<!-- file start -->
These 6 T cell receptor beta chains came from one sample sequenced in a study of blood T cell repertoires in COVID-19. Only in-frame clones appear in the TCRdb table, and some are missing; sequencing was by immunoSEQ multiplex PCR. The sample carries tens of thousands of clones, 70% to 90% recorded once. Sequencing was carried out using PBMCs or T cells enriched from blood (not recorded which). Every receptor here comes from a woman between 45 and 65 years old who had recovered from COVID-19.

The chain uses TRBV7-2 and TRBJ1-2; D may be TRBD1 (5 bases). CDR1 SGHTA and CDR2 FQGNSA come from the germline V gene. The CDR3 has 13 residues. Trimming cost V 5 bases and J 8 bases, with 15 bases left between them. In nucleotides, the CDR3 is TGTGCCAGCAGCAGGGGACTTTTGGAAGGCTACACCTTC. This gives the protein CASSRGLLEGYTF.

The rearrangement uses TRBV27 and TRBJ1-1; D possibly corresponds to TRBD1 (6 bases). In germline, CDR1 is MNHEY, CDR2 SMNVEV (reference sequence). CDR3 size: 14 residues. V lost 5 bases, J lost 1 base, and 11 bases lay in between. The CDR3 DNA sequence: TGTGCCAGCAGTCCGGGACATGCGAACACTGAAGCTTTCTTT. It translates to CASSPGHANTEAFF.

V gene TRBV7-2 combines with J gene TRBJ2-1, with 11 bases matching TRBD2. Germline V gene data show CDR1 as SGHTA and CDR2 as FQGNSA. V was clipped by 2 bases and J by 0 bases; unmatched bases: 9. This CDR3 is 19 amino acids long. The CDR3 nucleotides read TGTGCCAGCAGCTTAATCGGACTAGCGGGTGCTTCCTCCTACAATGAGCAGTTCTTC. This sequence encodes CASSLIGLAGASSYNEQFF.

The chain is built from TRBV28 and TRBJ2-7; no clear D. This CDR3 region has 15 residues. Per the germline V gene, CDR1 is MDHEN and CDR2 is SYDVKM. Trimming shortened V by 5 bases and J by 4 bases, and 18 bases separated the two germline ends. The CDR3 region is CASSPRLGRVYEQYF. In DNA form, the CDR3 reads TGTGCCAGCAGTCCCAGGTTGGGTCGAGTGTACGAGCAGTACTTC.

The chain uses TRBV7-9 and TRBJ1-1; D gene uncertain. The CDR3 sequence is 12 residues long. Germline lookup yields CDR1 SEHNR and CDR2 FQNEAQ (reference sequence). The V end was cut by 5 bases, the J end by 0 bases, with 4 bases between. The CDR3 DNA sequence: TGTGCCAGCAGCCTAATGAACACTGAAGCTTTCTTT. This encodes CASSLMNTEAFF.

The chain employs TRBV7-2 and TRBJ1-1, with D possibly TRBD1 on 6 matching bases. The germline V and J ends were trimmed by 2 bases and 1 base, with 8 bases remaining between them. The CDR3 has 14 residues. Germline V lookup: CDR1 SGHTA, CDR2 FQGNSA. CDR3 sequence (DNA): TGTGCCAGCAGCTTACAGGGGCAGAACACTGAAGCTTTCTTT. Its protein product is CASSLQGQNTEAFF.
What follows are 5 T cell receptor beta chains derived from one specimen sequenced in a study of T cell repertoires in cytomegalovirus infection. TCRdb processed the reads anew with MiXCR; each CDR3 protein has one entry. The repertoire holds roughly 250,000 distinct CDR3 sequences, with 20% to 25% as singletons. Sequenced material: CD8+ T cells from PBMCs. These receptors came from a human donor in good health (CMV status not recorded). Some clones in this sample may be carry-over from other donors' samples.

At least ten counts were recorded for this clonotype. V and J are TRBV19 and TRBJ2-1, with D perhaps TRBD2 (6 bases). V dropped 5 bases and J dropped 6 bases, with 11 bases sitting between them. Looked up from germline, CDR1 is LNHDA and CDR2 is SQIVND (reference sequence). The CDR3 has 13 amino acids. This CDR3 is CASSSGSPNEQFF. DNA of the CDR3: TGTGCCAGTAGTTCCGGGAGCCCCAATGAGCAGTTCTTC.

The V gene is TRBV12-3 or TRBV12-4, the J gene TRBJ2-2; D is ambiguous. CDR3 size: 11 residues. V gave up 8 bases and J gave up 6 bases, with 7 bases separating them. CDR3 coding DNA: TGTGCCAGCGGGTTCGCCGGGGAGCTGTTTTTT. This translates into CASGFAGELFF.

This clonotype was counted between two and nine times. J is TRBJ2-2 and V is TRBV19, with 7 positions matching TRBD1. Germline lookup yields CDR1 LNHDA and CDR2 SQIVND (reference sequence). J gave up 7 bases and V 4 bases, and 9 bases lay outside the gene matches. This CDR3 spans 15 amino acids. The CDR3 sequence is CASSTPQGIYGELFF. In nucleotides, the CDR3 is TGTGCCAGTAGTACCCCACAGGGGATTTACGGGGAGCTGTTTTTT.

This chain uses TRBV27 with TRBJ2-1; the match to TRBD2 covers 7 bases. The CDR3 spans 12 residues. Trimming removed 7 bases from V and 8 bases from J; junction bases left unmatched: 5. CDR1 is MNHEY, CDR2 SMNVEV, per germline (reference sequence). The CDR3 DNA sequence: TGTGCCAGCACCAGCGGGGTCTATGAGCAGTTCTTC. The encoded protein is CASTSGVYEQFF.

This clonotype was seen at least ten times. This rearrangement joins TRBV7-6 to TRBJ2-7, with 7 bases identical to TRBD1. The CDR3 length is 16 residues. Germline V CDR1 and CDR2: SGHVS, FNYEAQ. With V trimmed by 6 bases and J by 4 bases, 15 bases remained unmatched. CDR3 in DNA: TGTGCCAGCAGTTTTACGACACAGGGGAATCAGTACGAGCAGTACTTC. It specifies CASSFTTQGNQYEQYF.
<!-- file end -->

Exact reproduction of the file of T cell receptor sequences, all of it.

These 6 T cell receptor beta chains came from one sample sequenced in a study of blood T cell repertoires in COVID-19. Only in-frame clones appear in the TCRdb table, and some are missing; sequencing was by immunoSEQ multiplex PCR. The sample carries tens of thousands of clones, 70% to 90% recorded once. Sequencing was carried out using PBMCs or T cells enriched from blood (not recorded which). Every receptor here comes from a woman between 45 and 65 years old who had recovered from COVID-19.

The chain uses TRBV7-2 and TRBJ1-2; D may be TRBD1 (5 bases). CDR1 SGHTA and CDR2 FQGNSA come from the germline V gene. The CDR3 has 13 residues. Trimming cost V 5 bases and J 8 bases, with 15 bases left between them. In nucleotides, the CDR3 is TGTGCCAGCAGCAGGGGACTTTTGGAAGGCTACACCTTC. This gives the protein CASSRGLLEGYTF.

The rearrangement uses TRBV27 and TRBJ1-1; D possibly corresponds to TRBD1 (6 bases). In germline, CDR1 is MNHEY, CDR2 SMNVEV (reference sequence). CDR3 size: 14 residues. V lost 5 bases, J lost 1 base, and 11 bases lay in between. The CDR3 DNA sequence: TGTGCCAGCAGTCCGGGACATGCGAACACTGAAGCTTTCTTT. It translates to CASSPGHANTEAFF.

V gene TRBV7-2 combines with J gene TRBJ2-1, with 11 bases matching TRBD2. Germline V gene data show CDR1 as SGHTA and CDR2 as FQGNSA. V was clipped by 2 bases and J by 0 bases; unmatched bases: 9. This CDR3 is 19 amino acids long. The CDR3 nucleotides read TGTGCCAGCAGCTTAATCGGACTAGCGGGTGCTTCCTCCTACAATGAGCAGTTCTTC. This sequence encodes CASSLIGLAGASSYNEQFF.

The chain is built from TRBV28 and TRBJ2-7; no clear D. This CDR3 region has 15 residues. Per the germline V gene, CDR1 is MDHEN and CDR2 is SYDVKM. Trimming shortened V by 5 bases and J by 4 bases, and 18 bases separated the two germline ends. The CDR3 region is CASSPRLGRVYEQYF. In DNA form, the CDR3 reads TGTGCCAGCAGTCCCAGGTTGGGTCGAGTGTACGAGCAGTACTTC.

The chain uses TRBV7-9 and TRBJ1-1; D gene uncertain. The CDR3 sequence is 12 residues long. Germline lookup yields CDR1 SEHNR and CDR2 FQNEAQ (reference sequence). The V end was cut by 5 bases, the J end by 0 bases, with 4 bases between. The CDR3 DNA sequence: TGTGCCAGCAGCCTAATGAACACTGAAGCTTTCTTT. This encodes CASSLMNTEAFF.

The chain employs TRBV7-2 and TRBJ1-1, with D possibly TRBD1 on 6 matching bases. The germline V and J ends were trimmed by 2 bases and 1 base, with 8 bases remaining between them. The CDR3 has 14 residues. Germline V lookup: CDR1 SGHTA, CDR2 FQGNSA. CDR3 sequence (DNA): TGTGCCAGCAGCTTACAGGGGCAGAACACTGAAGCTTTCTTT. Its protein product is CASSLQGQNTEAFF.
What follows are 5 T cell receptor beta chains derived from one specimen sequenced in a study of T cell repertoires in cytomegalovirus infection. TCRdb processed the reads anew with MiXCR; each CDR3 protein has one entry. The repertoire holds roughly 250,000 distinct CDR3 sequences, with 20% to 25% as singletons. Sequenced material: CD8+ T cells from PBMCs. These receptors came from a human donor in good health (CMV status not recorded). Some clones in this sample may be carry-over from other donors' samples.

At least ten counts were recorded for this clonotype. V and J are TRBV19 and TRBJ2-1, with D perhaps TRBD2 (6 bases). V dropped 5 bases and J dropped 6 bases, with 11 bases sitting between them. Looked up from germline, CDR1 is LNHDA and CDR2 is SQIVND (reference sequence). The CDR3 has 13 amino acids. This CDR3 is CASSSGSPNEQFF. DNA of the CDR3: TGTGCCAGTAGTTCCGGGAGCCCCAATGAGCAGTTCTTC.

The V gene is TRBV12-3 or TRBV12-4, the J gene TRBJ2-2; D is ambiguous. CDR3 size: 11 residues. V gave up 8 bases and J gave up 6 bases, with 7 bases separating them. CDR3 coding DNA: TGTGCCAGCGGGTTCGCCGGGGAGCTGTTTTTT. This translates into CASGFAGELFF.

This clonotype was counted between two and nine times. J is TRBJ2-2 and V is TRBV19, with 7 positions matching TRBD1. Germline lookup yields CDR1 LNHDA and CDR2 SQIVND (reference sequence). J gave up 7 bases and V 4 bases, and 9 bases lay outside the gene matches. This CDR3 spans 15 amino acids. The CDR3 sequence is CASSTPQGIYGELFF. In nucleotides, the CDR3 is TGTGCCAGTAGTACCCCACAGGGGATTTACGGGGAGCTGTTTTTT.

This chain uses TRBV27 with TRBJ2-1; the match to TRBD2 covers 7 bases. The CDR3 spans 12 residues. Trimming removed 7 bases from V and 8 bases from J; junction bases left unmatched: 5. CDR1 is MNHEY, CDR2 SMNVEV, per germline (reference sequence). The CDR3 DNA sequence: TGTGCCAGCACCAGCGGGGTCTATGAGCAGTTCTTC. The encoded protein is CASTSGVYEQFF.

This clonotype was seen at least ten times. This rearrangement joins TRBV7-6 to TRBJ2-7, with 7 bases identical to TRBD1. The CDR3 length is 16 residues. Germline V CDR1 and CDR2: SGHVS, FNYEAQ. With V trimmed by 6 bases and J by 4 bases, 15 bases remained unmatched. CDR3 in DNA: TGTGCCAGCAGTTTTACGACACAGGGGAATCAGTACGAGCAGTACTTC. It specifies CASSFTTQGNQYEQYF.